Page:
'... the snowflake's delicate sixfold symmetry tells us that order can arise without the benefit of natural selection.'
(Kaufmann, 2000, p1)
Complex systems are all around us and have always been.
Ecology, evolution and the physical universe can be described as complex
systems. Complex systems can contain networks of smaller complex systems,
for example the weather within the earth or Gaia system, or they can contain
a network of noncomplex elements. The particular non-linear
manner in which the elements or smaller complex systems are connected/ related
within larger complex systems effects the characteristics of the larger
complex system. That is, a complex system is not simply a given result of
the parts that constitute it, but is as much a function of the manner in
which the parts are connected. The manner
of relationship between the parts, the transitions and web of connections
are vital to defining the complex system. The relationships are a relatively
balanced mixture of randomness and order.
Kirshbaum (2002) defines a complex system quite neatly (Quote
39) and can be viewed very much like Deleuze
and Guatari's (1987) rhizomes and/or assemblages. Although complex systems
abound around us, this perspective of the world / universe as complex system
is a very recently contemporary phenomenon (thinking
Heylighen (1988) notes that analysis of complexity should include how a complex system evolves. He starts with a very obvious supposition: during a defined time frame within a system, certain parts will remain unchanged while others change. The parts of a system which are resistant to change can be perceived as substructures, which may also be substructures for systems other than the one in consideration (see Mutation and Recombination in Rhizomes). Change that occurs within a system can be categorised as two types: mutation or recombination, (Quote 35). Mutation is more likely to affect the substructure and thus the evolution of a new stable substructure, which may form the basis for new systems being built upon old ones. As the substructure is a foundation for more than one system, and these systems are interactive and part of a bigger complex whole, there will likely be a feedback mechanism of selection for substructures, which enhance a greater proportion of the systems. Feedback of the developments within one complex system affecting that same system and 'greater' others which comprise it, constitute cyclic relationships (see also hypertext) of interconnection. Complex systems are not a set of random connections, but can usually be described with the connections following patterns of part order (e.g. hierarchy... or linear cause and effect) and part chaos (e.g. loops of intraconnection /feedback cycles). Complex systems intraconnectedness allows for self-organisation, which is a defining characteristic. Heylighen (?) defines self-organisation as: 'the spontaneous creation of a globally coherent pattern out of local interactions' (Quote 62).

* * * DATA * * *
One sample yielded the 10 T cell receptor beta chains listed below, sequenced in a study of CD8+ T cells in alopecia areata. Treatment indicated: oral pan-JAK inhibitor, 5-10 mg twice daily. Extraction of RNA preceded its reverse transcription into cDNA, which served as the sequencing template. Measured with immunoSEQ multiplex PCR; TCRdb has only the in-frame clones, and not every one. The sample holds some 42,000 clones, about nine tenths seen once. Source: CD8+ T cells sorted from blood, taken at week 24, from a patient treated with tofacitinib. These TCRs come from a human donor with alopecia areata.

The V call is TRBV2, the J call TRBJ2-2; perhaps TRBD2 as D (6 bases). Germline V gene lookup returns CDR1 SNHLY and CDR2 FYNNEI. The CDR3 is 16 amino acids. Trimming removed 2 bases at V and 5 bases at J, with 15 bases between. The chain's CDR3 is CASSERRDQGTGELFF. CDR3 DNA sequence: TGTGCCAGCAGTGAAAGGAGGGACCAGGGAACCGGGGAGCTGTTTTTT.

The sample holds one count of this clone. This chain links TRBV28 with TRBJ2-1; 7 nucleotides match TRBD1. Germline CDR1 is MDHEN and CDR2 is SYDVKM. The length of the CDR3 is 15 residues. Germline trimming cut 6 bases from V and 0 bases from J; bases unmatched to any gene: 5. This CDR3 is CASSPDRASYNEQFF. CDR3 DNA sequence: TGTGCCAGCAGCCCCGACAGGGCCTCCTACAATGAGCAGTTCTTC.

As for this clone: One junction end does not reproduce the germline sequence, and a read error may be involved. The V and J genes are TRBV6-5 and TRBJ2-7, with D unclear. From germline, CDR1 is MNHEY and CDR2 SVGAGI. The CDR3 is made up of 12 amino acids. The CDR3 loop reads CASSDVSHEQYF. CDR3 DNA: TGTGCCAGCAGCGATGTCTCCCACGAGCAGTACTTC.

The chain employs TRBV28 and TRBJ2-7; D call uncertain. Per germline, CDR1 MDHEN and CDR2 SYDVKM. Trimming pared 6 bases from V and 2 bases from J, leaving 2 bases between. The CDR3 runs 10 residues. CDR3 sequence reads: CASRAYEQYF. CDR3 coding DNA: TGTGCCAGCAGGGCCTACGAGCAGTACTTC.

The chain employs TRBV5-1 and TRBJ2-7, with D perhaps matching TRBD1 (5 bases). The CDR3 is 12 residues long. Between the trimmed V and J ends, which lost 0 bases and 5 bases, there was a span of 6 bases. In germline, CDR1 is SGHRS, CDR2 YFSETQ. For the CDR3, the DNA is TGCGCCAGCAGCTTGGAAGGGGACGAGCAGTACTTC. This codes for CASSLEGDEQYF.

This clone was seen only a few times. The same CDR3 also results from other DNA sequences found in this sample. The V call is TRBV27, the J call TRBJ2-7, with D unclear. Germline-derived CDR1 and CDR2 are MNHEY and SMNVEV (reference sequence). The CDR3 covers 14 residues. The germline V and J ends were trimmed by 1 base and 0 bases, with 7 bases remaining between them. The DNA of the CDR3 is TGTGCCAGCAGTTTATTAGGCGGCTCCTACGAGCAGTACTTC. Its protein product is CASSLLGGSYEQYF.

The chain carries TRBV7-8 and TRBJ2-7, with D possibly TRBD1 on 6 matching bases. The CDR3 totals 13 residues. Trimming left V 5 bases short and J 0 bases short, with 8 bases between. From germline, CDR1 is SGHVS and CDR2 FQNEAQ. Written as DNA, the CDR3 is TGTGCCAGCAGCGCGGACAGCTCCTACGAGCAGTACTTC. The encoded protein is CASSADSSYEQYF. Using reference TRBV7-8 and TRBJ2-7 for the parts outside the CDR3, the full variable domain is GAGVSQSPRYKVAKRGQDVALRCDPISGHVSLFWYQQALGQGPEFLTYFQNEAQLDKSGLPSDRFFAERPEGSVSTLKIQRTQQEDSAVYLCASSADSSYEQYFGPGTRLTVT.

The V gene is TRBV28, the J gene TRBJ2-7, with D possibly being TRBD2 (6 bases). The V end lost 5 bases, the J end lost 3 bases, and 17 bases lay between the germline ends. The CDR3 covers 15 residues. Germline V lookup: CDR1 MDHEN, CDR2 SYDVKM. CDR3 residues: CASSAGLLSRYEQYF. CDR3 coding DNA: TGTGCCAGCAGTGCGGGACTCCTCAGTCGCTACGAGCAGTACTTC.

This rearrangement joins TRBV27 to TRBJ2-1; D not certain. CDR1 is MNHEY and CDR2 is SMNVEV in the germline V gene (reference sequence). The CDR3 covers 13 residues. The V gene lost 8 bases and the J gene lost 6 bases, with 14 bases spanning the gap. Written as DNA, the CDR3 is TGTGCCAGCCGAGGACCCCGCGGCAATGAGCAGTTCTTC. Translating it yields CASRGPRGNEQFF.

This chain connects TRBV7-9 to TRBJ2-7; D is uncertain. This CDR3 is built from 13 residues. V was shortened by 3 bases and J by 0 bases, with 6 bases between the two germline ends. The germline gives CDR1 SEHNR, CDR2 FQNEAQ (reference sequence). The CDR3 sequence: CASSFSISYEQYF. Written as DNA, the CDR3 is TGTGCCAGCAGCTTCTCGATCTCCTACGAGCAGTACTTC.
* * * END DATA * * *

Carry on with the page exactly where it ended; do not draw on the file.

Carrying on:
Heylighen suggests that this change through time of system within a complex of systems, because of the feedback loops, can function to create self-organisation (see also Kauffman. 1996). Self-organisation is a key characteristic of complex systems (Kirshbaum, 1999, Lucas,1997f).